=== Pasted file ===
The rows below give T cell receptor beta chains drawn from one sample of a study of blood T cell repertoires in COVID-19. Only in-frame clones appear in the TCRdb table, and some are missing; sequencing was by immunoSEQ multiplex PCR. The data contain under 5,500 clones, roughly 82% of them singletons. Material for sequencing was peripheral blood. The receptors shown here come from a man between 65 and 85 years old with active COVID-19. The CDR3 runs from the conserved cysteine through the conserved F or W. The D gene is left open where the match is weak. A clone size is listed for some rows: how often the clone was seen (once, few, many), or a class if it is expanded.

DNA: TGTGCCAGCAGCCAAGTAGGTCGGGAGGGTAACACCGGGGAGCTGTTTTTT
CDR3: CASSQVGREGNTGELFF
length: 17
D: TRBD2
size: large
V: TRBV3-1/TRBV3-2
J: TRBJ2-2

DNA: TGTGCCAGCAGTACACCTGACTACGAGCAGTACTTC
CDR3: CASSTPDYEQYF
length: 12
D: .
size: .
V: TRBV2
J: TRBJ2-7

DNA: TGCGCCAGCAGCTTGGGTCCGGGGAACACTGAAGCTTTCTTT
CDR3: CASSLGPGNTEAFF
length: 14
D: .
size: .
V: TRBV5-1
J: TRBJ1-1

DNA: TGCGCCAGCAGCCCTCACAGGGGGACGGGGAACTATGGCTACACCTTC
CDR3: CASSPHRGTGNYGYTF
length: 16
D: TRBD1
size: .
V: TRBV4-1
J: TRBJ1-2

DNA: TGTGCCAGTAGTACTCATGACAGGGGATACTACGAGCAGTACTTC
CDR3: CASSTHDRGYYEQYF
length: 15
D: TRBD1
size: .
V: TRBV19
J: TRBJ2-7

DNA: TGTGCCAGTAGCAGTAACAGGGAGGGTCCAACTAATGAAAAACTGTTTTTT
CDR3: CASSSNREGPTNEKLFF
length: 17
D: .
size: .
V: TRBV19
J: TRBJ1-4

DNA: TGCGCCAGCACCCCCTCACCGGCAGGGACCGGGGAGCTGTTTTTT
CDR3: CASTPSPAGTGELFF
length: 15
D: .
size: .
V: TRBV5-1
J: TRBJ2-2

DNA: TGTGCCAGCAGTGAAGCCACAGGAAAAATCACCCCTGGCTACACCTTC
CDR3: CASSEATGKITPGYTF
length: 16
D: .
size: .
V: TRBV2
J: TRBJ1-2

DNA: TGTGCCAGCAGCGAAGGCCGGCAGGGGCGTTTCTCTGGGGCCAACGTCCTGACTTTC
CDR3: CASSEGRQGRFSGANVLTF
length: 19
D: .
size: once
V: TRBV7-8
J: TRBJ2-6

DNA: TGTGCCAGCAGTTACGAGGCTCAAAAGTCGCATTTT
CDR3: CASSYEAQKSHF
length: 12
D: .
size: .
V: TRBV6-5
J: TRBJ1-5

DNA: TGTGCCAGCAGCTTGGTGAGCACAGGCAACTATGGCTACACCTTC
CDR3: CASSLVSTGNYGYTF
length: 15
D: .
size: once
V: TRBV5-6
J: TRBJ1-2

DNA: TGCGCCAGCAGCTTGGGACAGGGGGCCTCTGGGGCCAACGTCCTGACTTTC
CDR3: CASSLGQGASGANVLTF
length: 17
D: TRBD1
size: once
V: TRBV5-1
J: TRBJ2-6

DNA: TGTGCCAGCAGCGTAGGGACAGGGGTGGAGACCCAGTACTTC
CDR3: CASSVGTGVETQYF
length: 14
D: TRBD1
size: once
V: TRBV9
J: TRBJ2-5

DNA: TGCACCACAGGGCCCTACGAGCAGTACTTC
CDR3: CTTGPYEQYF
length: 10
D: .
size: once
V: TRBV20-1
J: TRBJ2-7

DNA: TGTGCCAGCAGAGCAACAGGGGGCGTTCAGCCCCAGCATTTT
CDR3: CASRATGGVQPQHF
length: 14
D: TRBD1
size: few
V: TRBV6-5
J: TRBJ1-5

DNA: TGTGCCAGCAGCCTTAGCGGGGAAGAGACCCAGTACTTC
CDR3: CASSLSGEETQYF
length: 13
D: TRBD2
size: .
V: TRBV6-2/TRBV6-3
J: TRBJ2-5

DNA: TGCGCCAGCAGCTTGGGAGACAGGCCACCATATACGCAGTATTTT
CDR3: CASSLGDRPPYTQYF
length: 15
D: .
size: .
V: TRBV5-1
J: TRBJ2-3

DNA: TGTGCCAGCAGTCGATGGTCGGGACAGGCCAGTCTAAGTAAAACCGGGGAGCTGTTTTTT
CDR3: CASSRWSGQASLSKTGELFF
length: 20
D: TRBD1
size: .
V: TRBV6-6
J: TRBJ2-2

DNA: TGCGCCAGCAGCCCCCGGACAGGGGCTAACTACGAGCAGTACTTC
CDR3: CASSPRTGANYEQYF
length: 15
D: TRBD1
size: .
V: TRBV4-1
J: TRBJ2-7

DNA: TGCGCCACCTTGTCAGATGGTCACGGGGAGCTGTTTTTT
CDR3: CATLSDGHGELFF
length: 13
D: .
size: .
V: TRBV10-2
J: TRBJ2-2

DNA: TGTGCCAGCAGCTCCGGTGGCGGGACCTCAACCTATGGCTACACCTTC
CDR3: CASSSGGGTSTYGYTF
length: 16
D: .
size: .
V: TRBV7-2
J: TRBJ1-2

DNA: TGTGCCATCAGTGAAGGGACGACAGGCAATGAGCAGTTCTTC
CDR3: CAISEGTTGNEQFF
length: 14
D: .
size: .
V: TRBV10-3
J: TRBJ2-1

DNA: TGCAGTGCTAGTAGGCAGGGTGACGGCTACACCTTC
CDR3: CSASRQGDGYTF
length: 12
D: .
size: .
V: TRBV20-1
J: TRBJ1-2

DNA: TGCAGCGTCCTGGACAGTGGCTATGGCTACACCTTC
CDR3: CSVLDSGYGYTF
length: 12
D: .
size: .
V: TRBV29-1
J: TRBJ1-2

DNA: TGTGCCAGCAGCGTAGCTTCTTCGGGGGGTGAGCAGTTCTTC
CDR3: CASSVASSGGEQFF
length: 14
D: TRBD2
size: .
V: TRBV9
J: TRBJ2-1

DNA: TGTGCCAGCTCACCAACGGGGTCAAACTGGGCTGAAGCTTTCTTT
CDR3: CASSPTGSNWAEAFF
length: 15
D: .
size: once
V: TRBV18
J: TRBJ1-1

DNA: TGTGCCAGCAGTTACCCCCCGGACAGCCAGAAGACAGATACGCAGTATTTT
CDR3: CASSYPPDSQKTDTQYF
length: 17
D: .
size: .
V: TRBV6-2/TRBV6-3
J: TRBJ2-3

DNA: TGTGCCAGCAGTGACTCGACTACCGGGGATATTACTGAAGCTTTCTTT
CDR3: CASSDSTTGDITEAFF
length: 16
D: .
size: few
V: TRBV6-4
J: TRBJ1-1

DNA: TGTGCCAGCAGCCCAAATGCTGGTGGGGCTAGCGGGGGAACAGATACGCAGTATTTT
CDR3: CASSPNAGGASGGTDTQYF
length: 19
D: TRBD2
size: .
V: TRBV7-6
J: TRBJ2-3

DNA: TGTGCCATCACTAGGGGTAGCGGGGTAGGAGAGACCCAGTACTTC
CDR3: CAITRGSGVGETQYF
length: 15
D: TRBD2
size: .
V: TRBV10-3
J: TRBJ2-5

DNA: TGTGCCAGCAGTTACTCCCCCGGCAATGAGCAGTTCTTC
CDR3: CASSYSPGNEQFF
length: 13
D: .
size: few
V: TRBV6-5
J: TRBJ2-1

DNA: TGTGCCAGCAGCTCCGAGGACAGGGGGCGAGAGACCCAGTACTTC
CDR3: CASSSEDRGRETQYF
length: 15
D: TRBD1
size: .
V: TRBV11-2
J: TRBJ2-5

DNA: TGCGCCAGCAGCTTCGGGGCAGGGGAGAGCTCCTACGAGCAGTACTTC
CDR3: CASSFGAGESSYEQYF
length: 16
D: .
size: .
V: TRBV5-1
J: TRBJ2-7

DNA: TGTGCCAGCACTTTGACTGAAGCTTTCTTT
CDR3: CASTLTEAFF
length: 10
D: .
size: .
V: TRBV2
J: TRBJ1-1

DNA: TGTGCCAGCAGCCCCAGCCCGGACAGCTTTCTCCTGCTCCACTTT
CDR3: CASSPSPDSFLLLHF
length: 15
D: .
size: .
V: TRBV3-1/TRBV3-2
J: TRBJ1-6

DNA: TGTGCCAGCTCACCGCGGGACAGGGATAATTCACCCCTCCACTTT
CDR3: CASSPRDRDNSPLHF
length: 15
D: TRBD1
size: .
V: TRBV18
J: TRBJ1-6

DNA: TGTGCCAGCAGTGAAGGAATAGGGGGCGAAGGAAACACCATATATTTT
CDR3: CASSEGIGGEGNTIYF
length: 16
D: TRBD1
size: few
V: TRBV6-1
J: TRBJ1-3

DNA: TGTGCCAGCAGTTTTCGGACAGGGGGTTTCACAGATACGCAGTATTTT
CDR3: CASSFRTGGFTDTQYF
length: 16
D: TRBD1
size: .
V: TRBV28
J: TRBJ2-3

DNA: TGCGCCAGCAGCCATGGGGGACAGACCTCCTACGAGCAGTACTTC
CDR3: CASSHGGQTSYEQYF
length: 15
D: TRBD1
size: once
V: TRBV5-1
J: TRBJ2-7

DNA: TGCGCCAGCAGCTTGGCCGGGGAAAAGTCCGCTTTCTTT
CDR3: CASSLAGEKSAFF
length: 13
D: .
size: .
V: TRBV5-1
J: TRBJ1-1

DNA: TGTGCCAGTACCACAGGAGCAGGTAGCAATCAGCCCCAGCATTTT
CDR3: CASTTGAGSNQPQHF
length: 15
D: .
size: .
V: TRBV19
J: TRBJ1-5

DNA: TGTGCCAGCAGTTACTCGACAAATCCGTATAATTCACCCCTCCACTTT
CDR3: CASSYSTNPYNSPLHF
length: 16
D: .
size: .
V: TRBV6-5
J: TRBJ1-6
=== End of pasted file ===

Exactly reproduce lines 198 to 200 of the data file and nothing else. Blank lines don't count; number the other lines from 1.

DNA: TGTGCCAGCAGCCCAAATGCTGGTGGGGCTAGCGGGGGAACAGATACGCAGTATTTT
CDR3: CASSPNAGGASGGTDTQYF
length: 19